Structured Products Asia Awards 2016
When Credit Suisse came out with the corridor variance swap in 2013, it provided a much-needed hedging alternative for flows of Japanese retail structured products that had cost dealers hundreds of millions of dollars. But for some clients, there was one problem: when the underlying indexes moved out of the corridor, the structure became useless and potentially expensive for clients and dealers.
Credit Suisse wins deal of the year for taking its ground-breaking innovation to the next level by adding knock-outs that allow the structure to end when the underlying Asian index moves out of the accrual range.
"We did some of the first trades with Credit Suisse on the corridor variance swap. We've been trading that product from the very beginning and been very active in it. But one of the issues that arose is that the trade consumes a lot of margin during its lifespan, even though we bear no risk. That can be pretty bad for return on equity, so we requested the knock-out feature," says a strategist at one hedge fund in Hong Kong.
The original corridor variance swap, introduced into Japanese markets in 2013, sees the investor going long the Asian index volatility between two strikes, and short the S&P 500 volatility between the same strikes. The investor only receives payments based on realised variance if spot is between these strikes. The structure is an important risk-recycling trade for Credit Suisse, because it allows the bank to offset large vega positions - the sensitivity of the underlying to volatility - from structured retail products, boosting its capacity to provide retail products.
We are able to hedge more products successfully compared to other market participants, so we can have a higher market share and a safer book
Charles Firth, Credit Suisse
"If you look at the Nikkei-linked private placement market, Credit Suisse is number one. This comes down to more sophisticated ways of recycling risk," says Charles Firth, head of the equity derivatives structuring for the Asia-Pacific region at Credit Suisse in Hong Kong.
"We are able to hedge our products more successfully compared to other market participants, so we can maintain a higher market share and a safer book. If you look at the market dynamics that caused so much pain last August, we've had a much smoother ride because of our hedging strategy. This means we are able to do larger trades and manage them more ably than our competitors."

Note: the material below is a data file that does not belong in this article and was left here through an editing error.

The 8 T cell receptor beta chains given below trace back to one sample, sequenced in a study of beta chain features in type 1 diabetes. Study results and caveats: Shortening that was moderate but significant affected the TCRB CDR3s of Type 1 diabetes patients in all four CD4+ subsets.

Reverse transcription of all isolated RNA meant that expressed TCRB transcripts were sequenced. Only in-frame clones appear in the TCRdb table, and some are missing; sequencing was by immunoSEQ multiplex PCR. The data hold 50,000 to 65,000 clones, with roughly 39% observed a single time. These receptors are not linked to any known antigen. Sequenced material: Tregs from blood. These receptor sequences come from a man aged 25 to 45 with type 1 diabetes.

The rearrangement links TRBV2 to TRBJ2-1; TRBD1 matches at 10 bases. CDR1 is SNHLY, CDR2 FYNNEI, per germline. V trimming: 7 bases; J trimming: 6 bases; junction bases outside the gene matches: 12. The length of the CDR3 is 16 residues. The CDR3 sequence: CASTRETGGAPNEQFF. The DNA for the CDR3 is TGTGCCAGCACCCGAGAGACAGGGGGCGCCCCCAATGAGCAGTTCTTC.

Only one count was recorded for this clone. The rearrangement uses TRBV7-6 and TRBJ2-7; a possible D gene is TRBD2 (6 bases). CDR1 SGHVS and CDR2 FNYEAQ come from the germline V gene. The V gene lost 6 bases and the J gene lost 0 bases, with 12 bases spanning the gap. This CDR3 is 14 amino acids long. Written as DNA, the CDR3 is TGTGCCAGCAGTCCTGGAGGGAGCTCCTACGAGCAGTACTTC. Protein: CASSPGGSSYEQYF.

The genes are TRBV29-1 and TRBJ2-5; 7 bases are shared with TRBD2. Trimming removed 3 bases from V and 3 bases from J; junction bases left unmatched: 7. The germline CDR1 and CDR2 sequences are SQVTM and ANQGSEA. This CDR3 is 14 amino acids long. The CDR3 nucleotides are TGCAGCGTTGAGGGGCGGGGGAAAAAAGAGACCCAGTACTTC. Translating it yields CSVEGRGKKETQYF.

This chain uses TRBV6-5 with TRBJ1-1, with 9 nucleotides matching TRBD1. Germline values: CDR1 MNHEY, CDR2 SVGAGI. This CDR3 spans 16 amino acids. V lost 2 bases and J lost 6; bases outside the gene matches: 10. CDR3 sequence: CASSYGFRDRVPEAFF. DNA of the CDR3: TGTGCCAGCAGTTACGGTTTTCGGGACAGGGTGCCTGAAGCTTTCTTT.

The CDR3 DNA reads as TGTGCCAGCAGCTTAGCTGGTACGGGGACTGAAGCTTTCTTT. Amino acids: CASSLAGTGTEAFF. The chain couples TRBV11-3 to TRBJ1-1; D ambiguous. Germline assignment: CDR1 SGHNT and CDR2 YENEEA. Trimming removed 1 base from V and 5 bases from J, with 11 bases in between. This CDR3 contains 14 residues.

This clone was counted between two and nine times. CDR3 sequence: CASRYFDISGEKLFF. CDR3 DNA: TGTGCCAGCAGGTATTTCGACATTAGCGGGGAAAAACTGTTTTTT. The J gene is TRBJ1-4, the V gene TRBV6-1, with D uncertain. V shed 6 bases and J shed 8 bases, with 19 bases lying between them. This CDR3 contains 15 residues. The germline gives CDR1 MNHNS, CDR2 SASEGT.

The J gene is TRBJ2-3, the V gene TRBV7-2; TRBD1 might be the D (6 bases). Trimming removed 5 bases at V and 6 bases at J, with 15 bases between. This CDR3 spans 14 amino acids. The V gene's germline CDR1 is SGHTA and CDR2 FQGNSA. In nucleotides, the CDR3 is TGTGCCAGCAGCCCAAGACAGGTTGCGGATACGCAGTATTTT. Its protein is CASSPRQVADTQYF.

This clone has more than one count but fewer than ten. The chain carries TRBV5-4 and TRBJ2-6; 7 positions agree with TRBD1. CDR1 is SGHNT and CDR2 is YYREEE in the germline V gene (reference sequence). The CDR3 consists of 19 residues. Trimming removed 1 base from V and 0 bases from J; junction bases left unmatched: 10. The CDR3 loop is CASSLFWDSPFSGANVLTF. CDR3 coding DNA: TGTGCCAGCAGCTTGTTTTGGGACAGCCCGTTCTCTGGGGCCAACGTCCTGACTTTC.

However, some clients had an issue: if the underlying Asian index moves out of the range between the two strikes, then there will be no more accrual. To address that, knock-outs were added to end the structure when the Asian index moves more than 5% outside the strikes, paying the client the volatility spread accrued up to that date.
"The problem with the non-knock-out corridor variance swap is that, in the event of a big rally, the client will sometimes be locking up margin against the trade even though it isn't making them any carry any more, because the index is now way out of range. We put the first trades on with clients when the Nikkei was trading [within] a relatively narrow range. Then when it rallied to 16,000 the next year, clients were very far out of the money. Now, the knock-out feature allows clients in that situation to unwind naturally without facing any unwind costs," says Arnaud Leteissier, head of Asia index trading, Japan single stocks and quant trading at Credit Suisse in Hong Kong.
From the bank's perspective, adding the knock-outs allows dealers to escape the problem where a dealer could end up continuing to have to pay for their hedge even after their autocallable positions - which the corridor variance swaps are hedging - are wiped out.
If spot fell below the lower barrier, then rallied back into the corridor between the two strikes, the dealer's put option embedded in the autocallable would be triggered and the volatility exposure would be gone, but the bank would have to continue paying fixed payments to the buyer of the corridor variance swap, which means paying for a hedge that is no longer required.
"The knock-out allows the trade to disappear naturally at the same time as the bank's trade - the retail autocallable - disappears, which makes sense because the hedge should disappear when the trade disappears," says Leteissier, who designed the original corridor variance swap structure.